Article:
According to experts, the strategy of the world powers appears to be "pressuring Iran to bring the talks to a conclusion".
Several world powers have indicated that a deal – at least in principle – to revive the Iran nuclear accord may be just days away, but experts warn that failure still cannot be ruled out.
The outline of a new deal appears to be on the table in talks which have been held in Vienna since late November between signatories Britain, China, France, Germany, Russia – and the United States indirectly.
"The West, Russia, and China appear to be more aligned than at any prior point," said Henry Rome, analyst with the Eurasia Group.
The strategy of the world powers appears to be "pressuring Iran to bring the talks to a conclusion," the analyst said, adding that the negotiations appeared to nearing a "decision point".
A diplomatic source in Vienna confirmed this week that there had been "advances" in the talks.
The US State Department said on Thursday that "substantial progress" had been made, and that an agreement was possible within days if Iran "shows seriousness".
The day before French Foreign Minister Jean-Yves Le Drian had said a deal was "within grasp" but that "a serious crisis" was still possible if Iran refused to accept the proposals of the other parties.
Experts believe Iran is only a few weeks away from having enough fissile material to build a nuclear weapon – even if it would take several more complicated steps to create an actual bomb.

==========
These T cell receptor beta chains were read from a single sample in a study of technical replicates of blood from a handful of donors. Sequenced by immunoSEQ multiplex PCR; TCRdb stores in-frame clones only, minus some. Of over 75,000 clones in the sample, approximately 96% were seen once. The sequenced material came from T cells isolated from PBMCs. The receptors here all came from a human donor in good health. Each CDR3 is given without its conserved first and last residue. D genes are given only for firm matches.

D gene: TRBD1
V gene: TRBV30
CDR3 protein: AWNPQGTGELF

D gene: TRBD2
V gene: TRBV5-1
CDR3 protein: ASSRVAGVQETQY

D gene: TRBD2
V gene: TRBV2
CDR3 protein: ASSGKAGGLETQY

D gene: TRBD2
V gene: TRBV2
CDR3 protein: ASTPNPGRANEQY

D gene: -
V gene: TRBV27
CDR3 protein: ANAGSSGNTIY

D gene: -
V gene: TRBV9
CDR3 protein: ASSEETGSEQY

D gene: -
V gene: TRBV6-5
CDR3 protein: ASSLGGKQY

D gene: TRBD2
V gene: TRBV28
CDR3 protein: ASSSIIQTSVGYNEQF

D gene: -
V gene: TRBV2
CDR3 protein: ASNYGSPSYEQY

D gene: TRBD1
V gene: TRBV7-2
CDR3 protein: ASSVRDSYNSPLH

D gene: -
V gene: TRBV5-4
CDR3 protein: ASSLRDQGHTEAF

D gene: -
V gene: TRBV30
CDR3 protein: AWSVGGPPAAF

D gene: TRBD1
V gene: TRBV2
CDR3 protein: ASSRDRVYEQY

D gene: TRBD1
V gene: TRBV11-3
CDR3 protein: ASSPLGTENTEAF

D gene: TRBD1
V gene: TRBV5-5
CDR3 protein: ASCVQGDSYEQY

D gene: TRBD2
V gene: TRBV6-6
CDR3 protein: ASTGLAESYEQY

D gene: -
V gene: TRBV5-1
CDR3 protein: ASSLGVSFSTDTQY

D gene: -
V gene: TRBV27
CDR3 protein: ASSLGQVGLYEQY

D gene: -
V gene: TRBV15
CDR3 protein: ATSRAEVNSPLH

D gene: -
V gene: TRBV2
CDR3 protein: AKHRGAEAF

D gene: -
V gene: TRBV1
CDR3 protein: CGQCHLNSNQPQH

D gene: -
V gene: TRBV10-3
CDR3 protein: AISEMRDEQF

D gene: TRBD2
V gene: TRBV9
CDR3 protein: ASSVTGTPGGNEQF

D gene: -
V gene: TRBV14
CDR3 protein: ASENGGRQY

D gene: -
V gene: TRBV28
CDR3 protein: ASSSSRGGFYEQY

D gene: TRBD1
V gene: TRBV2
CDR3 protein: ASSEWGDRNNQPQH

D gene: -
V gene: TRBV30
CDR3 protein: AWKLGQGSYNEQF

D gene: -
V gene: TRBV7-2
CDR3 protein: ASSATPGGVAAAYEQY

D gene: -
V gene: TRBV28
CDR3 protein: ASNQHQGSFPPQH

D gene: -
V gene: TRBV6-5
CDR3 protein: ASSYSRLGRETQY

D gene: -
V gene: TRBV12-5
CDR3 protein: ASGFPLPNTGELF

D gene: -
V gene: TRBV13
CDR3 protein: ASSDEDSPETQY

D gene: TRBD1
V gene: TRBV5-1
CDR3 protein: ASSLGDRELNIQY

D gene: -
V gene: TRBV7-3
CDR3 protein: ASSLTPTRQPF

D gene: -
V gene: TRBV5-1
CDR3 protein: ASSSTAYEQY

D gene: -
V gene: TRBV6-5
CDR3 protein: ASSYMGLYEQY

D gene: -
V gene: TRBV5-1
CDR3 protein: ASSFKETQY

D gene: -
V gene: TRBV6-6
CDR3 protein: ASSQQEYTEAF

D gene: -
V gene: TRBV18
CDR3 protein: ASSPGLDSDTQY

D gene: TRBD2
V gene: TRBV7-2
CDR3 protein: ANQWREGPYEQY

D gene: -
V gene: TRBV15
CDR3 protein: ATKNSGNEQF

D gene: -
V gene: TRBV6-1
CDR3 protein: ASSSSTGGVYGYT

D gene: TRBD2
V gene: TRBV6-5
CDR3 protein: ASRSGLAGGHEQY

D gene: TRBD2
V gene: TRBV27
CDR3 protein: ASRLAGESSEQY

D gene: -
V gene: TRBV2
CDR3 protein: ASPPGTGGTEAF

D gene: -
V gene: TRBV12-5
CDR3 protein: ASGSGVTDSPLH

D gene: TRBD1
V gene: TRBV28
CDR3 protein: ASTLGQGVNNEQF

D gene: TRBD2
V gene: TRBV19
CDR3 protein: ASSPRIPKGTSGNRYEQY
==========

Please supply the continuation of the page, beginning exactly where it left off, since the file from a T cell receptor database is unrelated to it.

Iran has always denied it wanted to acquire atomic weapons, and on Thursday supreme leader Ali Khamenei called such claims "absurd".
Best and worst case scenarios
Iran's top negotiator Ali Bagheri called on the other parties to "avoid intransigence".
"We are closer than ever to an agreement; nothing is agreed until everything is agreed, though," he tweeted earlier this week.
Ali Vaez, Iran specialist at the International Crisis Group, said two scenarios are possible in the current conditions.
"If, in the next few days, the Iranians don't back off from some of their demands, then I think what you're likely to see is a Western walkout," he said.
That could lead to a resolution criticising Iran being put forward at the next Board of Governors meeting of the UN nuclear watchdog the International Atomic Energy Agency, due to begin on March 7.
Vaez said this could be the first step in a "cycle of escalation".
However, faced with multiple security crises in other parts of the world, Vaez said, "the last thing the Biden administration wants" is a nuclear proliferation headache in Iran.
The more optimistic scenario would entail "a breakthrough in ... the next four or five days" opening the door for a deal being "announced towards the end of this month or early March".